Platform News – The European Union guides the shipping industry towards safe and clean recycling

Published in January 03rd, 2019

The European Union Ship Recycling Regulation is now fully applicable. From 31 December 2018, EU-flagged commercial vessels above 500 GT must be recycled in safe and environmentally sound ship recycling facilities that are included on the European List of approved ship recycling facilities. 

"Beyond legal obligations, any shipping company, regardless of the flag it its fleet, can opt for a facility on the EU List as way of proving its commitment to sustainable ship recycling."
Ingvild Jenssen - Executive Director and Founder - NGO Shipbreaking Platform

To be included in the European List, ship recycling facilities, irrespective of their location, have to comply with a number of safety and environmental requirements. In fact, these are standards under which European yards have had to operate for many years. The beaching method is not allowed, and requirements related to downstream toxic waste management as well as labour rights are included. Facilities operating in the EU are approved by their national authorities for listing, whilst the European Commission assesses applications received from the ship recycling facilities located in third countries. 


European shipping companies account today for about one third of the end-of-life tonnage beached in in Bangladesh, India and Pakistan. 

"For too long, EU vessels have been dismantled in poor environmental and social conditions. This is not acceptable any longer. The full entry into force of the EU Regulation on ship recycling is a milestone for this sector, as it provides for the first time clear and specific rules on how EU-flagged vessels should be recycled. Like other recycling activities, ship recycling can be carried out sustainably, in a way which is good for workers, the environment and the economy. We count on all actors in the sector to work constructively with us to make it happen."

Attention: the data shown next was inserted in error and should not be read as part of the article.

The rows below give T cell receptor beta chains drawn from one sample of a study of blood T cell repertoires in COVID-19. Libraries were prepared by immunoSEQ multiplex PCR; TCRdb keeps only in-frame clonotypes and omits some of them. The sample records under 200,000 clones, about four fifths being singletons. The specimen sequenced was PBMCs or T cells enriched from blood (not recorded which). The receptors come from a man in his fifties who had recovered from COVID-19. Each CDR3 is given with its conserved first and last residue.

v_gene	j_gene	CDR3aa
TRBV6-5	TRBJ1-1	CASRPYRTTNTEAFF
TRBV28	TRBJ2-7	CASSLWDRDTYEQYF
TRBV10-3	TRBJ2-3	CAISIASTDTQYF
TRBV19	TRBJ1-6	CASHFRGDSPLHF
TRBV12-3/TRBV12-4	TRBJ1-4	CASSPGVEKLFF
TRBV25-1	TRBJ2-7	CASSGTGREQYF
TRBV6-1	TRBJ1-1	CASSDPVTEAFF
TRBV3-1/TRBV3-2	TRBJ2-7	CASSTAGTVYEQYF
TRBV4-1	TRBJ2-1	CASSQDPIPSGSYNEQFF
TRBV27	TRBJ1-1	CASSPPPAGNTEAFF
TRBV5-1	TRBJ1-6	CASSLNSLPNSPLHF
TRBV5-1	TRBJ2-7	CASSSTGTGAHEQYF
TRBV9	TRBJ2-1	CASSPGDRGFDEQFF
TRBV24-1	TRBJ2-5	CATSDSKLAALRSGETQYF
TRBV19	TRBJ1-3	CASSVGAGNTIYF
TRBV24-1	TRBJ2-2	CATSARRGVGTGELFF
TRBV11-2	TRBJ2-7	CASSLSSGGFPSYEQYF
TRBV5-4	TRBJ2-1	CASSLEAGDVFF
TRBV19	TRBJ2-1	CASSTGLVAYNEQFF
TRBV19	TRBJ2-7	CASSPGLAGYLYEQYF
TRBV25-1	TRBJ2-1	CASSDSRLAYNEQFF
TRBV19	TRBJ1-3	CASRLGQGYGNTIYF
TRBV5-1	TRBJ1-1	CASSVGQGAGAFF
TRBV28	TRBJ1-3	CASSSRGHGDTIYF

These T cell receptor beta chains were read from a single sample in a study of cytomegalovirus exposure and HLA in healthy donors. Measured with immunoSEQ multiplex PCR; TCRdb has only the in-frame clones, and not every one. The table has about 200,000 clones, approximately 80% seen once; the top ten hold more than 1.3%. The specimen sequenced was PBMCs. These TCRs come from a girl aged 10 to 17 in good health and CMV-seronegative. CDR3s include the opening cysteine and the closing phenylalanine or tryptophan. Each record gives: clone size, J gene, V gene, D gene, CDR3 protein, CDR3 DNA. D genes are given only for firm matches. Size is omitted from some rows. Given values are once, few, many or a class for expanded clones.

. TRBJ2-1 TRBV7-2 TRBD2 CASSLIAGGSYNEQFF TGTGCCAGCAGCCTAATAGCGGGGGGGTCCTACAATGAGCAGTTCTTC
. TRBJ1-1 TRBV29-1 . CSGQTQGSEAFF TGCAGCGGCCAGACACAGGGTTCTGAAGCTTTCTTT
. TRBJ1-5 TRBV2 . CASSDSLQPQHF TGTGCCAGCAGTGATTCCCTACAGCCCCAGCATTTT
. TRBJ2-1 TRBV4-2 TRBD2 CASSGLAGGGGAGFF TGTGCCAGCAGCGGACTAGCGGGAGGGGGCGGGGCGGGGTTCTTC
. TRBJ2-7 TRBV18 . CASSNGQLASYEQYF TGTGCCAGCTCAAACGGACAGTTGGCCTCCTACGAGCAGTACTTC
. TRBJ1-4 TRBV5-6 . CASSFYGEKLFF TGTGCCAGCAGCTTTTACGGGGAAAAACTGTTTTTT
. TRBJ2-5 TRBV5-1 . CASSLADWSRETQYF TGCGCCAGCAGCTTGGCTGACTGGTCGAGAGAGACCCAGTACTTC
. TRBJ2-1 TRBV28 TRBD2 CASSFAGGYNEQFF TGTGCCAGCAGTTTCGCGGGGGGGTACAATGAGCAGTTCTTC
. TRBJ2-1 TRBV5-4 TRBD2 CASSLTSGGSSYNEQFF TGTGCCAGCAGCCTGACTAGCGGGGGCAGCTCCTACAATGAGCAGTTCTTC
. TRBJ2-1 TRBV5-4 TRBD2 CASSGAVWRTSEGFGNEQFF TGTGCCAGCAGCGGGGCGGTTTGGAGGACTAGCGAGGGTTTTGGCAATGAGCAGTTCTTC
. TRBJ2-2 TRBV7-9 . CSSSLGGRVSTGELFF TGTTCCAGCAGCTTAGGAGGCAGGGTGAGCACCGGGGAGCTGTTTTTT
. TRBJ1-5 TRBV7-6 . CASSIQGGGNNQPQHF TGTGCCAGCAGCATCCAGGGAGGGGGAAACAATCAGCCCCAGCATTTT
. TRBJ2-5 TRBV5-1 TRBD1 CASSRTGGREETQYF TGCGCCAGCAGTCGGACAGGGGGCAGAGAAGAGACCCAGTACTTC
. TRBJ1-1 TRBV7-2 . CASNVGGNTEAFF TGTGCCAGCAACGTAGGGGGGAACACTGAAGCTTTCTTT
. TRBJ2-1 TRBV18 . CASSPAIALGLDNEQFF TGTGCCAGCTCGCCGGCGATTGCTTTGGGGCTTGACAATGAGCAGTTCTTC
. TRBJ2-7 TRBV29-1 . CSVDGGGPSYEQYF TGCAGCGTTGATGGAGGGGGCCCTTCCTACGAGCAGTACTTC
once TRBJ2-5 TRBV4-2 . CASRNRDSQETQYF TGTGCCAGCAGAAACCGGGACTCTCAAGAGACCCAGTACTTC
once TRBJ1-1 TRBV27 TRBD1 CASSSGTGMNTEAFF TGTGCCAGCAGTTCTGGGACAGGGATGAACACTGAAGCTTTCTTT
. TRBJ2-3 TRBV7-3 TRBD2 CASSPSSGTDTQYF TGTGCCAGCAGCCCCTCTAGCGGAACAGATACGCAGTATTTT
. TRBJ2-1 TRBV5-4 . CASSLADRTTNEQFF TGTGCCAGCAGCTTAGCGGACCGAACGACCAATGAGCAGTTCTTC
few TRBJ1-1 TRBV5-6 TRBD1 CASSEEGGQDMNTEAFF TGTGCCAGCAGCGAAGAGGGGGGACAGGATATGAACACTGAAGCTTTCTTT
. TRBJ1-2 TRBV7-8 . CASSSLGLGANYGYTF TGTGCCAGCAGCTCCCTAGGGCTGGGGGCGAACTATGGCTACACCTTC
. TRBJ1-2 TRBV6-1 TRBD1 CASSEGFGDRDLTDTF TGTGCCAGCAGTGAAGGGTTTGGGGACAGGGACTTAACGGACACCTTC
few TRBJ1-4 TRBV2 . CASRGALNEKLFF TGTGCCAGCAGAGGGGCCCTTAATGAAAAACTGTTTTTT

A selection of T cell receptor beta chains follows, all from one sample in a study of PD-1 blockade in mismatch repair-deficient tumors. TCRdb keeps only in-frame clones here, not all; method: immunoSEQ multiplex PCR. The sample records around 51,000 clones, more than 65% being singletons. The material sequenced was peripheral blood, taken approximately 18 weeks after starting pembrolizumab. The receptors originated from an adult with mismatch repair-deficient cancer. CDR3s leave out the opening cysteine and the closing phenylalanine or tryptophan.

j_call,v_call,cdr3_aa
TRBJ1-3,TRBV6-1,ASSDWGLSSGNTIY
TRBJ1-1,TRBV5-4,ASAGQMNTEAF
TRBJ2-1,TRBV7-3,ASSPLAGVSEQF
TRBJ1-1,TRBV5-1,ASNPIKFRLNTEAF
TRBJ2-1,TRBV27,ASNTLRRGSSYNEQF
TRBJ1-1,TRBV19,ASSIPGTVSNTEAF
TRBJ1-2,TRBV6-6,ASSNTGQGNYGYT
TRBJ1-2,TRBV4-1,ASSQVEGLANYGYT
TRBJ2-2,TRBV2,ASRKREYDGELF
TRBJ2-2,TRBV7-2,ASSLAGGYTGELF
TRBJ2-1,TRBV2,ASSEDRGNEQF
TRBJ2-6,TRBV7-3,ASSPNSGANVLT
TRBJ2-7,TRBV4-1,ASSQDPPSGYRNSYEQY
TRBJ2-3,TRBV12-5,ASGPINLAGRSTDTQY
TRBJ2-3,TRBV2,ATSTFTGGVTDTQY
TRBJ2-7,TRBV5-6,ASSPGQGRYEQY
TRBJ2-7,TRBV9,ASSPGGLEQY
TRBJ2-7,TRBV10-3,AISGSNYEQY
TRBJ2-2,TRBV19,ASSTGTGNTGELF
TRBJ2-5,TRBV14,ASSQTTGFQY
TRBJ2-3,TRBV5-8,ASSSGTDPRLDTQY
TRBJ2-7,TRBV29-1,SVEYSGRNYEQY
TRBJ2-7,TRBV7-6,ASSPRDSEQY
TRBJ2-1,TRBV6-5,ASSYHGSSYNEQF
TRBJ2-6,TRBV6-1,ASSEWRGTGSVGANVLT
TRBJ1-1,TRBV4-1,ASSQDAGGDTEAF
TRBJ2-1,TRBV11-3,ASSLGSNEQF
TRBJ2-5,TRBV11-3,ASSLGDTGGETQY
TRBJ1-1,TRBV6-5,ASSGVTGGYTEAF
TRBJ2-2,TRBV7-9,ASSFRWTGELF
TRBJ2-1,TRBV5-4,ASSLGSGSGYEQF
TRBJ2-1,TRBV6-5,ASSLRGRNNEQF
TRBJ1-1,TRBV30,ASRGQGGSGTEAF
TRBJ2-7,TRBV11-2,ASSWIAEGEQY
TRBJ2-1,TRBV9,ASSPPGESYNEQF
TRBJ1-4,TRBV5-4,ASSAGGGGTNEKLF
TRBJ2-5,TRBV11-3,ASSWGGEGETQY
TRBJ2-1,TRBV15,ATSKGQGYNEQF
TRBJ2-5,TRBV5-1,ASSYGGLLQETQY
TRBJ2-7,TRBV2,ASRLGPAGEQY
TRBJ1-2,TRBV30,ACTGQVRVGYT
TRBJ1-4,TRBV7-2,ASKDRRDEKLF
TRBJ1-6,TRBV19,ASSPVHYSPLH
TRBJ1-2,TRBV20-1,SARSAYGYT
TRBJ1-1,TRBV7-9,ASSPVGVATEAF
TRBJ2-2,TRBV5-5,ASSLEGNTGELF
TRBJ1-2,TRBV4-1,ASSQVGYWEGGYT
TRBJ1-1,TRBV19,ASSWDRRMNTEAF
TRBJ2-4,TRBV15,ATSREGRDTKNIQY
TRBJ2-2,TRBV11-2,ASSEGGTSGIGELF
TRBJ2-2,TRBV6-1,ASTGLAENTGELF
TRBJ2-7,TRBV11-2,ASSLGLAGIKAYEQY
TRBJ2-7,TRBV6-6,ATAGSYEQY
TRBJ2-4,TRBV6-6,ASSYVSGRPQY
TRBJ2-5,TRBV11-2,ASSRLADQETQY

Karmenu Vella - Commissioner for Environment, Maritime Affairs and Fisheries - European Commission

Faced with also a mounting demand from investors to avoid using beaching yards, ship owners claim that the EU List must be expanded to include yards that have obtained a so-called Statement of Compliance with the Hong Kong Convention. 76 beaching yards in Alang have already obtained such Statements from consultants hired by the facilities themselves: a box-ticking exercise strongly denounced as green-washing by NGOs.

"EU-listing is the only guarantee that a yard has been independently certified and audited up against an acceptable standard. It is obvious that the EU cannot accept beaching - that would amount to setting a double standard where ignoring basic health, safety and environmental protection standards are tolerated as competitive advantages."
Ingvild Jenssen - Executive Director and Founder - NGO Shipbreaking Platform

In a recent report, the Platform and T&E provide data to show that there currently is enough capacity at the 26 yards on the EU List to handle the recycling of EU flagged ships. However, it is very simple for ship owners to swap their EU flag to that of an non-EU flag at end-of-life. Comoros, St Kitts and Nevis and Palau are particularly popular flags of convenience for vessels that are sold to beaching yards. 

"The EU List is an important market differentiator for yards that have already invested in proper occupational safety and environmental standards. To ensure that shipping companies are directed towards these sites, and do not simply flag-out to circumvent the new law, additional incentives are needed: circular economy is the buzz-word, and a return scheme [1] for ships is the solution."
Ingvild Jenssen - Executive Director and Founder - NGO Shipbreaking Platform



[1] A report written jointly by Ecorys, the classification society DNVGL and Erasmus University School of Law, and published by the European Commission in July 2016, looks into the possibility of introducing a financial incentive to enhance safe and environmentally sound ship recycling. The report recommends that contributions for a ship recycling licence are collected from all ships visiting EU ports, regardless of their flag. The capital amount accumulated during the operational life of the vessel would be set aside for the ship and be earmarked to reduce the cost gap between substandard and sustainable end-of-life ship management. This amount would only be paid back to the last owner of the vessel if the ship is recycled in a facility approved by the EU.